What a lovely name. Delia. It's a small town in southwest Jackson County, population 169. The town was named for Mrs. Delia Cunningham. If I understand the history
correctly, she was a shrewd woman who happened to be in the area and bought the deed to some land in 1892. A few years later she doubled the price and sold it to her son. In 1904 the Union Pacific Railroad bought some land from Delia's son to start the Delia townsite.
Delia, like many small towns, has few visible businesses but they do have character! We were tickled to find these airplane parts and pieces on top of a garage.
It's easy to feel impersonal about a town when you don't have conversations and it's hard to have conversations without businesses. Still, we saw a church, a chartered school, and this sign to remind us that there is a sense of community here.
A building that houses fire trucks lets you know that there are people willing to volunteer to take care of this important community service.
The moral of the story is to look for those signs of character and pride when you drive through small towns and realize that though it doesn't look vibrant from a drive-through, there are people who love their small town and are willing to work for the good of it.
This memorial is found on the courthouse square in Holton.
to read the Get Kansas! blog showing Veterans memorials in counties where we have ERV'd.
The Russell County Veteran's Memorial is found in Russell.
Scott City, Kansas
Jennie Parker's father was at the Battle of Punished Woman Fork when he was 14. This was the first time she had been to this place so important in her family lore.
In 1878 the Northern Cheyenne Indians fled the Indian reservation in Oklahoma to go back to their homeland in Montana. Soldiers pursued them and caught up with them in a place strategically chosen by the Northern Cheyenne, a place near current day Lake Scott State Park called Punished Woman Fork, aka Battle Canyon. Things didn't go quite as planned.
Roll forward 135 years. On September 28, 2013, more than 100 Northern Cheyenne, many descendants of those of the battle, came from Montana and around the country to commemorate the battle that took place in 1878.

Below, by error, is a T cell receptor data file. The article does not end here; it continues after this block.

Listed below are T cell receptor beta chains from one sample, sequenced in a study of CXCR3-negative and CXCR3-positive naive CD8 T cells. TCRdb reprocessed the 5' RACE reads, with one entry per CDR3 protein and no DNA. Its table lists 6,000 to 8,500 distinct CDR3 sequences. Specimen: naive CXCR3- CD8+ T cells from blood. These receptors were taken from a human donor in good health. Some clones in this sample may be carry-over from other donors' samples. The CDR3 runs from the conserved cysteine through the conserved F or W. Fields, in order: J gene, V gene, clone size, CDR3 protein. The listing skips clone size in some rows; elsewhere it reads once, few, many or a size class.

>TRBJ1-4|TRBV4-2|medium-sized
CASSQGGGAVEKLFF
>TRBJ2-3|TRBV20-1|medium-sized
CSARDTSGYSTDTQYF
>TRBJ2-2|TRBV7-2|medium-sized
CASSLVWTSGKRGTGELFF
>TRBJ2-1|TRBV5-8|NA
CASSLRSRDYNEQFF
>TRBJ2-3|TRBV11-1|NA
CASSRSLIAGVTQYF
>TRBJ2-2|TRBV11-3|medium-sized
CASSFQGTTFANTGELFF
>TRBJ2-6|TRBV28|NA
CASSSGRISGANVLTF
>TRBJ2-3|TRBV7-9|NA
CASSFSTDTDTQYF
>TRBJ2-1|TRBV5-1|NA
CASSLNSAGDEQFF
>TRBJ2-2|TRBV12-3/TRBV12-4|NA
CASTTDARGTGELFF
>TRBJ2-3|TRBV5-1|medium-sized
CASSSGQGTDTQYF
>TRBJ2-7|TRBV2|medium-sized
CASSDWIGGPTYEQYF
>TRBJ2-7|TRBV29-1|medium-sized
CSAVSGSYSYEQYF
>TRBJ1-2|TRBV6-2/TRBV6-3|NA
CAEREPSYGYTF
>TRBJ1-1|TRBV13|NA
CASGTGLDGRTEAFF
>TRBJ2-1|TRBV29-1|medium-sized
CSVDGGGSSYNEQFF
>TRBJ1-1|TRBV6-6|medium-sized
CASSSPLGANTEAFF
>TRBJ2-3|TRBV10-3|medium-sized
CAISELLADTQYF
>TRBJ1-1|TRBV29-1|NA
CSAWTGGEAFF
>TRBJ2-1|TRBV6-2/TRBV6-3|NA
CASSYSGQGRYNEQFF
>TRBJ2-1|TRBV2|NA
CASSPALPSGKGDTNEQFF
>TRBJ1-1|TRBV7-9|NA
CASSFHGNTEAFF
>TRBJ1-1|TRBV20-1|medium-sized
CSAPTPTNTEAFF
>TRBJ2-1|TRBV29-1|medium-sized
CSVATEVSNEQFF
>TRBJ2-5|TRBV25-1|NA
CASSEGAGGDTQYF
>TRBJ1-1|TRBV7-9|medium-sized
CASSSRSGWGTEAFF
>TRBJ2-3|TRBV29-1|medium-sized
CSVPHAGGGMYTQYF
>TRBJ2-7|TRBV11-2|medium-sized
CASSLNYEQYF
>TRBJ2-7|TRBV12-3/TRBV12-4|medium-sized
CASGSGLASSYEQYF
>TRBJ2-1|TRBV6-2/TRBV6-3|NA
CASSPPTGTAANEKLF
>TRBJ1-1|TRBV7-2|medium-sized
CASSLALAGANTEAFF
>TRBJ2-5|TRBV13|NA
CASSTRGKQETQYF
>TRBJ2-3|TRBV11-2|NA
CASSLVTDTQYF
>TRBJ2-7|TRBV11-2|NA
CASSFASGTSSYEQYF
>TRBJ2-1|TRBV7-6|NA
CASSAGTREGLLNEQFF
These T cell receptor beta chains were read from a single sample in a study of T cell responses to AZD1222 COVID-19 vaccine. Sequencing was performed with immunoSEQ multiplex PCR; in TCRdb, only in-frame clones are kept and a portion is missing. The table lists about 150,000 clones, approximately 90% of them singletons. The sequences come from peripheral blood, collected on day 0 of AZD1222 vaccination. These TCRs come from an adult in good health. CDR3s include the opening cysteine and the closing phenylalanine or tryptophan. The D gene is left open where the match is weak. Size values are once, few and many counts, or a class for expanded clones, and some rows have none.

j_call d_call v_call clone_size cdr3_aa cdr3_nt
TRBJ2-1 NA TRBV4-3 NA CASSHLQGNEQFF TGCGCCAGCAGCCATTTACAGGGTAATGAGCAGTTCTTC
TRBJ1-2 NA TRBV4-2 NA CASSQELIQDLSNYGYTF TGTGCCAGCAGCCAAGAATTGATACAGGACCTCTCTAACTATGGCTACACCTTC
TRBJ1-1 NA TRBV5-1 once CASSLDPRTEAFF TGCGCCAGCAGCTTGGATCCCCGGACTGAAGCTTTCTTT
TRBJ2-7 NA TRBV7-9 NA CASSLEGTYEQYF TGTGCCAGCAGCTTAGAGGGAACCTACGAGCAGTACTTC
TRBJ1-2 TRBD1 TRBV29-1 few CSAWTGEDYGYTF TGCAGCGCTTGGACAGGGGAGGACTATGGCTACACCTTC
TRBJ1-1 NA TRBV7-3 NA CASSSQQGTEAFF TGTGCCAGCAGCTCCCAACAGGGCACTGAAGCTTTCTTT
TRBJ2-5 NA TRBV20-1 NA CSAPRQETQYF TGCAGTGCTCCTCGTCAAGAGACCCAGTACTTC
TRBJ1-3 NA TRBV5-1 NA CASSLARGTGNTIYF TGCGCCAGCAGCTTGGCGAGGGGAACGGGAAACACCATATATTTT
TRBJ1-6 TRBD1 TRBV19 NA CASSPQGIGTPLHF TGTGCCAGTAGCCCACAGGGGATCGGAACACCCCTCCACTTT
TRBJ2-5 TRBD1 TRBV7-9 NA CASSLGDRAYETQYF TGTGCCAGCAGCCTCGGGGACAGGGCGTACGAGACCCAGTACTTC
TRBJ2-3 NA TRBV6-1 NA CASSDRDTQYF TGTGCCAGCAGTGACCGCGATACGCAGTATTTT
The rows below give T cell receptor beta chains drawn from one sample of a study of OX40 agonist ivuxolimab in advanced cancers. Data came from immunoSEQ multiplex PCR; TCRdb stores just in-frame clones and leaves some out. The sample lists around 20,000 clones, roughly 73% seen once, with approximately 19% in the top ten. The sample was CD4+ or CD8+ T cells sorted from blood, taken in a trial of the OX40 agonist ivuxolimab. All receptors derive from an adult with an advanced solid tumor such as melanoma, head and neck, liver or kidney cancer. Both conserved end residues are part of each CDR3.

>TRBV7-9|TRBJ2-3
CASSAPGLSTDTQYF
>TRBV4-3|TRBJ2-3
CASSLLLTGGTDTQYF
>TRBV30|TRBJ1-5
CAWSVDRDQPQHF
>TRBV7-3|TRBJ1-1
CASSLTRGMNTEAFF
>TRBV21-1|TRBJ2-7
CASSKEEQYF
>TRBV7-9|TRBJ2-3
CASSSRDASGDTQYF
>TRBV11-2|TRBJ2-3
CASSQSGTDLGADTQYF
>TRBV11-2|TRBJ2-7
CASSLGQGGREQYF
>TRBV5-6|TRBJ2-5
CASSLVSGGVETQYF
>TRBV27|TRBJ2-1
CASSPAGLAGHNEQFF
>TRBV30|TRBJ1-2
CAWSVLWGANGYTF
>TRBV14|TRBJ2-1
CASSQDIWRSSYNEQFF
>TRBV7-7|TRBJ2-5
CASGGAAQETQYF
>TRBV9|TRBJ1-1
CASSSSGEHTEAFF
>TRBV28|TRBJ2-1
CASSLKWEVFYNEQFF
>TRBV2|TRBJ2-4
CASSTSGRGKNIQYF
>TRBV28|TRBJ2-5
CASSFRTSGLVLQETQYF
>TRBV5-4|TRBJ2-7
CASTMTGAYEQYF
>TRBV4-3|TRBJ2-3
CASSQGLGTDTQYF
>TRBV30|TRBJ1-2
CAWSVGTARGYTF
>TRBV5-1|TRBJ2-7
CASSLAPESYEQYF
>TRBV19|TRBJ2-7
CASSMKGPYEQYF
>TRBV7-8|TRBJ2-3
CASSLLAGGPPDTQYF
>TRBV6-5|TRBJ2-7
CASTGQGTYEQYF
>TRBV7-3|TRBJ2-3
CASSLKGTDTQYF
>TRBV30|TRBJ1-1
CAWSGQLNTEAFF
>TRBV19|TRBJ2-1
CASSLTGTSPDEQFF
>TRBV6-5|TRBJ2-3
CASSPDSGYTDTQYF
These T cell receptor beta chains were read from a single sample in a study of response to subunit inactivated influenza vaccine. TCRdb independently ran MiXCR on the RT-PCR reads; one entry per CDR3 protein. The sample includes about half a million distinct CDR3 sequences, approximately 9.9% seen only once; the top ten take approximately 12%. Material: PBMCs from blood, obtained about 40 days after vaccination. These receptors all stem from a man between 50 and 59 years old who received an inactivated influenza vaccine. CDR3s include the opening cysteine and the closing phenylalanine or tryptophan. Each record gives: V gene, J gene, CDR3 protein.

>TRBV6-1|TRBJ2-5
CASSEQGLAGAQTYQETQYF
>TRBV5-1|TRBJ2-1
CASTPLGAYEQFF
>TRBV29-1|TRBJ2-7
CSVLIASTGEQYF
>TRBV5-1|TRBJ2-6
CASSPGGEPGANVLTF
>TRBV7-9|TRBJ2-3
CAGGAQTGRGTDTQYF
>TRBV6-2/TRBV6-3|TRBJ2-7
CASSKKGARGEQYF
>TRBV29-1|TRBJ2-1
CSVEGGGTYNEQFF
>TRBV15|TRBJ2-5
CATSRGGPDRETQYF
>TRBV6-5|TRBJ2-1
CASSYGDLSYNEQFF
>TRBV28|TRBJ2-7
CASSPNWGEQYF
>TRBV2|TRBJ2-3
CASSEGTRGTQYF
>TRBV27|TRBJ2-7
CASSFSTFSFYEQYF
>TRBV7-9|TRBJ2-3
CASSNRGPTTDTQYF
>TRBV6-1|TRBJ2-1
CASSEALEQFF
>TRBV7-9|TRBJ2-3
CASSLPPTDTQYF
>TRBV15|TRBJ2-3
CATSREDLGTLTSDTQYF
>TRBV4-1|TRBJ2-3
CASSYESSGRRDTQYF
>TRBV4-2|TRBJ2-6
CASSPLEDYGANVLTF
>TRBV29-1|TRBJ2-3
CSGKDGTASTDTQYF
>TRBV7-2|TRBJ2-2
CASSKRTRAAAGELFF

For those who attended, it was a very special occasion.
Some of us were just moved by being close to the descendants who somberly took in the scene.
What were they thinking and feeling as they walked the grounds?
The soldiers were represented, too.
There was a ceremony to bring all the sides to some healing conclusion.
Battle Canyon is open to the public. It's just you, history, and this natural site.
Signage helps guide your thoughts.
The turn is just north of the U.S. 83 and K-95 intersection, about 15 miles north of Scott City.
Hats off to Jerry Thomas who spearheaded the event but also to all others who have worked to get national recognition for this site.
We went to this event while on our ERV research in Scott County September 28, 2013.
Bennington is a town of 671 in Ottawa County.
It's always nice to find good signage in a town.
But there's nothing better than getting the scoop from the guys on the bench. And there always seems to be a place with guys on the bench, or at a table in the coffee shop. After they look at you like you're a curiosity, you have a sentence or two to generate some interest. It may lead to further joshing but usually, luck is with you and you can get down to some questions you really need answered. It's always a fun challenge to win over the guys on the bench.